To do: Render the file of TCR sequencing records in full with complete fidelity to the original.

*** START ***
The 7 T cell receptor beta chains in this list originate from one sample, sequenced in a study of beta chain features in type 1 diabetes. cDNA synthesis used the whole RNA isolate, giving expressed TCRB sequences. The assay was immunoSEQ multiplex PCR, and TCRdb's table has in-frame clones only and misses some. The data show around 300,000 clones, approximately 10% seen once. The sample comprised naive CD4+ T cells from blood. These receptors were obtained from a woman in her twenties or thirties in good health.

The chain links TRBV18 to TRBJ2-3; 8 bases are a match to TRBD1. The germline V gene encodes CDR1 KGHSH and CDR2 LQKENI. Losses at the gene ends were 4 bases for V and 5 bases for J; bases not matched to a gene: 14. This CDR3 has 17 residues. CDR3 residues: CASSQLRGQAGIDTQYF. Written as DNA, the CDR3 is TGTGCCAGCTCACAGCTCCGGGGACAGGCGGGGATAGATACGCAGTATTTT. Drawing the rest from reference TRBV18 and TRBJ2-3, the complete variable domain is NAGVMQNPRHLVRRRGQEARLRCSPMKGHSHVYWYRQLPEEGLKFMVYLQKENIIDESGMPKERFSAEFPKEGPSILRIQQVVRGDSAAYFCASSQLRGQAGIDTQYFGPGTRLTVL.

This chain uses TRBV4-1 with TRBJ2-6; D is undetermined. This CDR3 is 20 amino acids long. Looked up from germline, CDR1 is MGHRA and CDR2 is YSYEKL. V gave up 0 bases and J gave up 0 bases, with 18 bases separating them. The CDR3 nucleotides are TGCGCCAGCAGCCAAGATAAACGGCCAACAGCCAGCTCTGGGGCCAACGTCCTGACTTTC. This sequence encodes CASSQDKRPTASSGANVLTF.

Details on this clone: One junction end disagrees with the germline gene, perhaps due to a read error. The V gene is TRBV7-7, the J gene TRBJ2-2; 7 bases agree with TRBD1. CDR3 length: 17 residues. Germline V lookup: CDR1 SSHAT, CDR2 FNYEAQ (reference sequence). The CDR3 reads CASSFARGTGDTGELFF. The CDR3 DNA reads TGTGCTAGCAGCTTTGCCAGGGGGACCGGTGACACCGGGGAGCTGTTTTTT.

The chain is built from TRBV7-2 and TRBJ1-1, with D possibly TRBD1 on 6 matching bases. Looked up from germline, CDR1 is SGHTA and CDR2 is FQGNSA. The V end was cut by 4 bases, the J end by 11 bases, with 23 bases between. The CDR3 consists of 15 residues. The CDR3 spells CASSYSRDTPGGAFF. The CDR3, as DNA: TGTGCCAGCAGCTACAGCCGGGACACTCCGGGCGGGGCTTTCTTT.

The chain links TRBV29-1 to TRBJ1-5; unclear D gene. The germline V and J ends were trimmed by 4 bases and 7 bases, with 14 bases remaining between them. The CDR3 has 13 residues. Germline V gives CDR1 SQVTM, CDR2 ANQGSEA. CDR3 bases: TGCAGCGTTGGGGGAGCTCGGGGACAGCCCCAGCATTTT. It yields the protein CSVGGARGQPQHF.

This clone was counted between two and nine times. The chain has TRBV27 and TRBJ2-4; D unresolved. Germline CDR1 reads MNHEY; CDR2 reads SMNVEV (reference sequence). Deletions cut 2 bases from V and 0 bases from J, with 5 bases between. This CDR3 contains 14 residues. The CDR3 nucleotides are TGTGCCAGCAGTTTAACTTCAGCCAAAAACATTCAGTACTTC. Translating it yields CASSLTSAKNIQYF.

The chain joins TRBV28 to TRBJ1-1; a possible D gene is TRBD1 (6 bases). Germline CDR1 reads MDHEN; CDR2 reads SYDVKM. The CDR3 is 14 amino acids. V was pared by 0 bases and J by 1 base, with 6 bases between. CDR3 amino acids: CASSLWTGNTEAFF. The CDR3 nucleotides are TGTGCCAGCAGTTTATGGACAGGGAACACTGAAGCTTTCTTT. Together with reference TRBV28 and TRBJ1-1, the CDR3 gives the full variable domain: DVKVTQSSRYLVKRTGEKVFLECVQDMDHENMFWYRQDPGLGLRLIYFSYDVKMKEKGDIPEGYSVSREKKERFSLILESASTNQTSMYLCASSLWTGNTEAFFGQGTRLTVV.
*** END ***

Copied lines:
The 7 T cell receptor beta chains in this list originate from one sample, sequenced in a study of beta chain features in type 1 diabetes. cDNA synthesis used the whole RNA isolate, giving expressed TCRB sequences. The assay was immunoSEQ multiplex PCR, and TCRdb's table has in-frame clones only and misses some. The data show around 300,000 clones, approximately 10% seen once. The sample comprised naive CD4+ T cells from blood. These receptors were obtained from a woman in her twenties or thirties in good health.

The chain links TRBV18 to TRBJ2-3; 8 bases are a match to TRBD1. The germline V gene encodes CDR1 KGHSH and CDR2 LQKENI. Losses at the gene ends were 4 bases for V and 5 bases for J; bases not matched to a gene: 14. This CDR3 has 17 residues. CDR3 residues: CASSQLRGQAGIDTQYF. Written as DNA, the CDR3 is TGTGCCAGCTCACAGCTCCGGGGACAGGCGGGGATAGATACGCAGTATTTT. Drawing the rest from reference TRBV18 and TRBJ2-3, the complete variable domain is NAGVMQNPRHLVRRRGQEARLRCSPMKGHSHVYWYRQLPEEGLKFMVYLQKENIIDESGMPKERFSAEFPKEGPSILRIQQVVRGDSAAYFCASSQLRGQAGIDTQYFGPGTRLTVL.

This chain uses TRBV4-1 with TRBJ2-6; D is undetermined. This CDR3 is 20 amino acids long. Looked up from germline, CDR1 is MGHRA and CDR2 is YSYEKL. V gave up 0 bases and J gave up 0 bases, with 18 bases separating them. The CDR3 nucleotides are TGCGCCAGCAGCCAAGATAAACGGCCAACAGCCAGCTCTGGGGCCAACGTCCTGACTTTC. This sequence encodes CASSQDKRPTASSGANVLTF.

Details on this clone: One junction end disagrees with the germline gene, perhaps due to a read error. The V gene is TRBV7-7, the J gene TRBJ2-2; 7 bases agree with TRBD1. CDR3 length: 17 residues. Germline V lookup: CDR1 SSHAT, CDR2 FNYEAQ (reference sequence). The CDR3 reads CASSFARGTGDTGELFF. The CDR3 DNA reads TGTGCTAGCAGCTTTGCCAGGGGGACCGGTGACACCGGGGAGCTGTTTTTT.

The chain is built from TRBV7-2 and TRBJ1-1, with D possibly TRBD1 on 6 matching bases. Looked up from germline, CDR1 is SGHTA and CDR2 is FQGNSA. The V end was cut by 4 bases, the J end by 11 bases, with 23 bases between. The CDR3 consists of 15 residues. The CDR3 spells CASSYSRDTPGGAFF. The CDR3, as DNA: TGTGCCAGCAGCTACAGCCGGGACACTCCGGGCGGGGCTTTCTTT.

The chain links TRBV29-1 to TRBJ1-5; unclear D gene. The germline V and J ends were trimmed by 4 bases and 7 bases, with 14 bases remaining between them. The CDR3 has 13 residues. Germline V gives CDR1 SQVTM, CDR2 ANQGSEA. CDR3 bases: TGCAGCGTTGGGGGAGCTCGGGGACAGCCCCAGCATTTT. It yields the protein CSVGGARGQPQHF.

This clone was counted between two and nine times. The chain has TRBV27 and TRBJ2-4; D unresolved. Germline CDR1 reads MNHEY; CDR2 reads SMNVEV (reference sequence). Deletions cut 2 bases from V and 0 bases from J, with 5 bases between. This CDR3 contains 14 residues. The CDR3 nucleotides are TGTGCCAGCAGTTTAACTTCAGCCAAAAACATTCAGTACTTC. Translating it yields CASSLTSAKNIQYF.

The chain joins TRBV28 to TRBJ1-1; a possible D gene is TRBD1 (6 bases). Germline CDR1 reads MDHEN; CDR2 reads SYDVKM. The CDR3 is 14 amino acids. V was pared by 0 bases and J by 1 base, with 6 bases between. CDR3 amino acids: CASSLWTGNTEAFF. The CDR3 nucleotides are TGTGCCAGCAGTTTATGGACAGGGAACACTGAAGCTTTCTTT. Together with reference TRBV28 and TRBJ1-1, the CDR3 gives the full variable domain: DVKVTQSSRYLVKRTGEKVFLECVQDMDHENMFWYRQDPGLGLRLIYFSYDVKMKEKGDIPEGYSVSREKKERFSLILESASTNQTSMYLCASSLWTGNTEAFFGQGTRLTVV.